A while ago I asked for suggestions for what to do with chocolate pasta. I got a lot of great suggestions, and surprisingly most of them were savory options. I also did a lot of research and came up with one or two other ideas. The idea that stuck was to make a straightforward savory dish. A few people suggested bacon, oil, and crushed red pepper – so that’s what I decided to go with. It seemed simple enough and all of those things make pasta taste so amazing.
Last Saturday I was hanging out with my friends, Mala and Anna, and we decided to try out the chocolate pasta. I’m lucky to have very adventurous friends – although maybe now they’ll be more wary of my cooking. We decided to try the pasta, sans bacon, since I didn’t have any. We were going to go basic: oil, crushed red pepper, maybe a little Parmesan.
So I boiled the water and dropped in the pasta. The kitchen filled with the most decadent chocolate aroma. It smelled like hot chocolate. But that is not descriptive enough to truly convey how great it smelled. It smelled like hot chocolate on Christmas. It smelled like when you have hot chocolate and curl up with a blanket and a book on a rainy day. It smelled like when you’re a kid and you come in from a long day of sledding and you’re face is pink and cold and your mom has hot chocolate waiting. It smelled like the best hot chocolate of your life.
And that’s probably the worst part because that smell was a lie. A horrible, disappointing, lie. Smell and taste are supposed to be so intricately linked! If a dish smells good, then that is supposed to indicate that the food will taste good.
After the pasta had been cooking for a bit, I fished out one almost-done chocolate noodle to taste. It was gummy and pretty flavorless – like what I imagine mushy sawdust would taste like. I had read that chocolate pasta doesn’t taste like a candy bar, but that there was still some chocolate flavor. This tasted nothing like chocolate. Now I was worried. I gave half of the noodle to Mala, who very kindly suggested that it wasn’t done yet and we should withhold judgement.
The water was turning a dirty brown. Dark brown, like when you’ve let a tea bag steep for too long. Was that where all the chocolate flavor was? I don’t know, because unfortunately I didn’t taste the pasta water.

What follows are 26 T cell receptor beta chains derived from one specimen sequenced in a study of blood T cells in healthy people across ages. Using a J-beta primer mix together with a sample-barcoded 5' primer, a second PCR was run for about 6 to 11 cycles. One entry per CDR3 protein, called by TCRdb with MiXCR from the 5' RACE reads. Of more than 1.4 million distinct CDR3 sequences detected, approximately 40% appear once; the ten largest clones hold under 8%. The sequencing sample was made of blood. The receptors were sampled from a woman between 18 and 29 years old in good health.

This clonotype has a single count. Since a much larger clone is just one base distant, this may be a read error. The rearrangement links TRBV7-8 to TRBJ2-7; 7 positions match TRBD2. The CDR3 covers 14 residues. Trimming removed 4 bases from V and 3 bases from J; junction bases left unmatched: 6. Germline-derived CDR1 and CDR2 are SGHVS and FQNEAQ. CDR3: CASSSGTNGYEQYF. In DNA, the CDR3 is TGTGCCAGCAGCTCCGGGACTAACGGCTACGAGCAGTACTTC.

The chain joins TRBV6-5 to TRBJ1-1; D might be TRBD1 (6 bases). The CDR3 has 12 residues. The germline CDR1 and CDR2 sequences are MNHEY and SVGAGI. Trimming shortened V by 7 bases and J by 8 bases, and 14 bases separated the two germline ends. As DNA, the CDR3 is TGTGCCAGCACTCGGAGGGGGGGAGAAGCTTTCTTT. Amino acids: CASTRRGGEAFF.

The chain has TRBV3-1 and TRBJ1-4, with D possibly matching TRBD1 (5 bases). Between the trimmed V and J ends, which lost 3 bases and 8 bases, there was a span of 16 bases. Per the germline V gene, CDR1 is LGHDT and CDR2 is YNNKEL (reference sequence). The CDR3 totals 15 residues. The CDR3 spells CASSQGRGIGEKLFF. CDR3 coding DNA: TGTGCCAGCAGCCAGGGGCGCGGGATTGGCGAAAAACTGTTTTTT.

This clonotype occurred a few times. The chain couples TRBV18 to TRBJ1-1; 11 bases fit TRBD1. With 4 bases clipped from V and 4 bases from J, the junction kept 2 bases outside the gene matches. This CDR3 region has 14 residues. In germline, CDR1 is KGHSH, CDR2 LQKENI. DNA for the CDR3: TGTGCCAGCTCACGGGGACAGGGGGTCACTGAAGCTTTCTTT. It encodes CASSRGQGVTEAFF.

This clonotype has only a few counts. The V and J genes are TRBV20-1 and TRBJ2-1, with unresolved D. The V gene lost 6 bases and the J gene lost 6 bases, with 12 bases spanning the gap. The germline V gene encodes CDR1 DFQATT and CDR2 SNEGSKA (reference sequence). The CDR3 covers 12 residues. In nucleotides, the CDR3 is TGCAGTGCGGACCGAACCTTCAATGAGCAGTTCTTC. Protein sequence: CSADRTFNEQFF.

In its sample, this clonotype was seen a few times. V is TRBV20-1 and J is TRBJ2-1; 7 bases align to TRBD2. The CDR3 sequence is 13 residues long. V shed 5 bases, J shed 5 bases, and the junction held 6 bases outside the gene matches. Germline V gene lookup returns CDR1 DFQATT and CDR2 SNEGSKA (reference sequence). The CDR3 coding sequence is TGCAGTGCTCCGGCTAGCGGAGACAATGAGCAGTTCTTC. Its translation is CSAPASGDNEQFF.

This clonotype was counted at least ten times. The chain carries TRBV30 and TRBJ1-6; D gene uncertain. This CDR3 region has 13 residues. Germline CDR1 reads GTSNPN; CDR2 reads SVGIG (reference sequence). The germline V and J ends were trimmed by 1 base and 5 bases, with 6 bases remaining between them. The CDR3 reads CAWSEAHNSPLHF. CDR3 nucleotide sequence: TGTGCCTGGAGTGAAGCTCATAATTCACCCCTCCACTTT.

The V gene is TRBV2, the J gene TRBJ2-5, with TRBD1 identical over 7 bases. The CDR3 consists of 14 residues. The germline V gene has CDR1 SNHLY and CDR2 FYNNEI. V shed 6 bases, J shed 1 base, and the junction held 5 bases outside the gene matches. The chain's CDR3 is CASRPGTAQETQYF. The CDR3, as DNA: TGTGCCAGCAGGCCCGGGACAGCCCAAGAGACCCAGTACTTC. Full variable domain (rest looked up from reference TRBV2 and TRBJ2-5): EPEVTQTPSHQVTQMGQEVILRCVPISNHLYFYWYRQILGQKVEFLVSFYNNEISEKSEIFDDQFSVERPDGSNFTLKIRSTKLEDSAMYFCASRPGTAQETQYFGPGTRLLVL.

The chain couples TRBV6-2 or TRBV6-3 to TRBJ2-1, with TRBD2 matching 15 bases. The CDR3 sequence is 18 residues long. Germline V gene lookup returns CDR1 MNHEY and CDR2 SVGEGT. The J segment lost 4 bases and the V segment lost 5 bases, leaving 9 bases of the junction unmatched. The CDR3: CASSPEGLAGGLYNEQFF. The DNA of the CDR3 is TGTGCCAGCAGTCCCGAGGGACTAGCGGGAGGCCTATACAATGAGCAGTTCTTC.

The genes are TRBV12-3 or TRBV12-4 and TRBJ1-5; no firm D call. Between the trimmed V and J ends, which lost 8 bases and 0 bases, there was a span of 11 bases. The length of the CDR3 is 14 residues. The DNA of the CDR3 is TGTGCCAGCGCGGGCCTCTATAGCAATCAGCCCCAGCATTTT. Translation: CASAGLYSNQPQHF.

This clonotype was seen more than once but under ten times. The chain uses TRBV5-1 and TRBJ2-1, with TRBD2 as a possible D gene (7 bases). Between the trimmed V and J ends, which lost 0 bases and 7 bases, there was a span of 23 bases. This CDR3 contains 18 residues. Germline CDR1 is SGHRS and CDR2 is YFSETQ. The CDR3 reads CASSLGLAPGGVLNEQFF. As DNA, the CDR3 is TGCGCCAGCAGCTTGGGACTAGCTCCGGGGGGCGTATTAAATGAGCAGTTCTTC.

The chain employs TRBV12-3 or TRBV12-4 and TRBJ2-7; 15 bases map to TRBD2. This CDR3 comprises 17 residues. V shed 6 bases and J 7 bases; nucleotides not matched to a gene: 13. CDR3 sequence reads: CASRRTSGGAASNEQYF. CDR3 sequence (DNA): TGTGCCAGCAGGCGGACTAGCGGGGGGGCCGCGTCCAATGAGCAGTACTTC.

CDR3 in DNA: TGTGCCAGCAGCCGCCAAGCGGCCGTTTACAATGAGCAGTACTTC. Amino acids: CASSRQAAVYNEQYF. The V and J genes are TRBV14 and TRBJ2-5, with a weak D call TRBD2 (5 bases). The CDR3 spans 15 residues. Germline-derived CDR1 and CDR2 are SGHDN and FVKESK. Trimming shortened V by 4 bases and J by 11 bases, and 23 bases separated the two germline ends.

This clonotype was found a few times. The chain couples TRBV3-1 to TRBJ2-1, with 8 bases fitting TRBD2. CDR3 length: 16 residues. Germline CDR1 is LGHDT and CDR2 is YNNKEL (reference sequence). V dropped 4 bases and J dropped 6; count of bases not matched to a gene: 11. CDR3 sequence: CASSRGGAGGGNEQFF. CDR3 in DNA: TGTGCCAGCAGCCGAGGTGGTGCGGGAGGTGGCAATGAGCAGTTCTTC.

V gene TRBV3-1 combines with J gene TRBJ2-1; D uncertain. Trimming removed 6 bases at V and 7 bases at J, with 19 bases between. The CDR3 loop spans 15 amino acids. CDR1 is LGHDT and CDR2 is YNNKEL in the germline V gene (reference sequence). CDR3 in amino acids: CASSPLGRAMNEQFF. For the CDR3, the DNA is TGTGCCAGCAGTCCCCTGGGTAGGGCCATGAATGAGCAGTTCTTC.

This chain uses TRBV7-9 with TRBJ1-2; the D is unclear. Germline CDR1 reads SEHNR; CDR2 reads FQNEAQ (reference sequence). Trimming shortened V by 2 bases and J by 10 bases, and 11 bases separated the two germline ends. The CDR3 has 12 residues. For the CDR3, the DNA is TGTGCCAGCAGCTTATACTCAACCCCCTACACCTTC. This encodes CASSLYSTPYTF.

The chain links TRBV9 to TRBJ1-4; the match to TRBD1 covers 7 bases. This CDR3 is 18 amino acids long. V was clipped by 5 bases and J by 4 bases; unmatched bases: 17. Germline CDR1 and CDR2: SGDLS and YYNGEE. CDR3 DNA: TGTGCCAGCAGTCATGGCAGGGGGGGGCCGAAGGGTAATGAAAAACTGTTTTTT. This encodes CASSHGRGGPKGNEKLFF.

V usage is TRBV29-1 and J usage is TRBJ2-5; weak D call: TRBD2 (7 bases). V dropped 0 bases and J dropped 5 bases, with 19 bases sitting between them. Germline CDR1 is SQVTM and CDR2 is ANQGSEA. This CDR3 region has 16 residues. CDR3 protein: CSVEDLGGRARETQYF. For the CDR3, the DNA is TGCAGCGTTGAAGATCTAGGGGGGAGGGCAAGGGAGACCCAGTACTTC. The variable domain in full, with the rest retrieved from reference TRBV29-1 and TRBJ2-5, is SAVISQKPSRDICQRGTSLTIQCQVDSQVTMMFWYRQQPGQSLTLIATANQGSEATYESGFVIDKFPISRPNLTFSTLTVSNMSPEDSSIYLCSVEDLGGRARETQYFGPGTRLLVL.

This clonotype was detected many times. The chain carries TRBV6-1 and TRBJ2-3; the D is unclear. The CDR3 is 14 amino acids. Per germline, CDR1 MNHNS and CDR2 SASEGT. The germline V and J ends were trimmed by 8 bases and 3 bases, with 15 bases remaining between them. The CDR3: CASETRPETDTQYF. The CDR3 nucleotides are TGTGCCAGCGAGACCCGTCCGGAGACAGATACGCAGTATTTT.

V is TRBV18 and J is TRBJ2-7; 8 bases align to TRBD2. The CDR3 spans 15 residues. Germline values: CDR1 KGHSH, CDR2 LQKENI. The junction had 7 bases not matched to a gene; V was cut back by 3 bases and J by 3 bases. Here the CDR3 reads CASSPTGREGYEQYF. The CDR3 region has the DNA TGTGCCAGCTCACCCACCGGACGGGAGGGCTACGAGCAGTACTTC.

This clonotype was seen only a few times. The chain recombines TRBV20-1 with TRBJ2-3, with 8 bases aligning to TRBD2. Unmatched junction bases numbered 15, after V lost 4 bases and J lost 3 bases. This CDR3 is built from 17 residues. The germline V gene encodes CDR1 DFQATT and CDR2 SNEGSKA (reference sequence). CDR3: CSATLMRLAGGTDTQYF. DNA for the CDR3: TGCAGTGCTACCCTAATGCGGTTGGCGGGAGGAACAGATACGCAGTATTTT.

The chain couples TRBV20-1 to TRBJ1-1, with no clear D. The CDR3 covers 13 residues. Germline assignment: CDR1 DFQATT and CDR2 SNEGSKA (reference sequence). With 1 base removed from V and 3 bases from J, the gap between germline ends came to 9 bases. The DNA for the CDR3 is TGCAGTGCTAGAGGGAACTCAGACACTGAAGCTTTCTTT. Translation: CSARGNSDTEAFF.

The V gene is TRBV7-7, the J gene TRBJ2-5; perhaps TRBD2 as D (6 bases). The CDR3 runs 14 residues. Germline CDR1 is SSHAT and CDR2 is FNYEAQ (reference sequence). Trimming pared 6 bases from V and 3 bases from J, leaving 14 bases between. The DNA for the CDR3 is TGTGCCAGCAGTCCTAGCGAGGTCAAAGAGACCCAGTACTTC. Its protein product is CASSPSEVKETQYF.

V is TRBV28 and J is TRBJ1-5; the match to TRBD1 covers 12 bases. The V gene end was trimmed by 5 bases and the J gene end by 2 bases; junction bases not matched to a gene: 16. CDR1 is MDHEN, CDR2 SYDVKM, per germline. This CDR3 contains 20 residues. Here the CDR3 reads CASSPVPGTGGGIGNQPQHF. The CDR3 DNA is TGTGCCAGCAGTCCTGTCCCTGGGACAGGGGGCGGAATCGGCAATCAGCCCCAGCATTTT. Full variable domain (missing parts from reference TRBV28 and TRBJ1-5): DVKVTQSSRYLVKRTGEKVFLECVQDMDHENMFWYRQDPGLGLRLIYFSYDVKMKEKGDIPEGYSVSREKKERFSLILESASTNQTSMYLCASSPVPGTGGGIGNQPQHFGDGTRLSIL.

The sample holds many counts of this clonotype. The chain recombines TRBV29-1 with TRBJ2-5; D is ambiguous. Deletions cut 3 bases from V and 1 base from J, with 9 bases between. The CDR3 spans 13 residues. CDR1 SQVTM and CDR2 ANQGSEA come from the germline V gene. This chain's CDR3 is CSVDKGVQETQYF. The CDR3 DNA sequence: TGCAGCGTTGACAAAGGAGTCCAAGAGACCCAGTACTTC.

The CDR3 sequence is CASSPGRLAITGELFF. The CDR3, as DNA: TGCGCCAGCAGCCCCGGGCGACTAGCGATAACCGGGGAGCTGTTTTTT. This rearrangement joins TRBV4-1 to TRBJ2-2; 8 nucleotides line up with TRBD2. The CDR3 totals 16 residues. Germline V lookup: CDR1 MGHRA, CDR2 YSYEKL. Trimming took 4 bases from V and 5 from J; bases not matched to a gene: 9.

But, my bold friends and I powered forward. We drained the pasta, served ourselves small portions, and added our toppings. Crowded around the table, I took my first bite and declared, “this is bad!” Anna tried to be supportive, and said some things along the lines of “it’s not good, but it’s not that bad. It’s not the worst.”
“No,” I insisted, “this is gross, bad, and a disappointment.”
Mala took one bite and said she wouldn’t eat anymore. In fact, all three of us agreed we weren’t going to eat more. The pasta was bitter, gummy, and unappealing. It tasted bitter like when you buy very pure, very dark chocolate – but there was no richness or chocolate flavor to counter the bitterness. It gave immediate bad breath and made me want to brush my teeth. We all dumped our bowls into the trash. And then we complained, moaned, and hypothesized about what could have happened.
Did I do something wrong? Maybe. But we all felt like I just boiled pasta, how could that have changed it?
Could it be that it was gluten-free? No, we decided. Each of us had eaten gluten-free pasta before and had never had such disastrous results.
Was it the toppings? I’m not sure, but companies make chocolate bars with pepper. And Anna rightly pointed out that, “oil and cheese make everything better.” Also, we felt like the pasta tasted so bad that even if we had gone with strawberries and whipped cream, it still would have tasted bad.
I didn’t expect chocolate pasta to replace regular pasta. I didn’t expect it to be like eating a candy bar. But, what I’d hoped for was a new flavor, something that would be surprising and delightful. This was none of that.
Do you know what I did wrong? Or have suggestions on what could have gone differently? Out of intellectual curiosity, I’d love to know.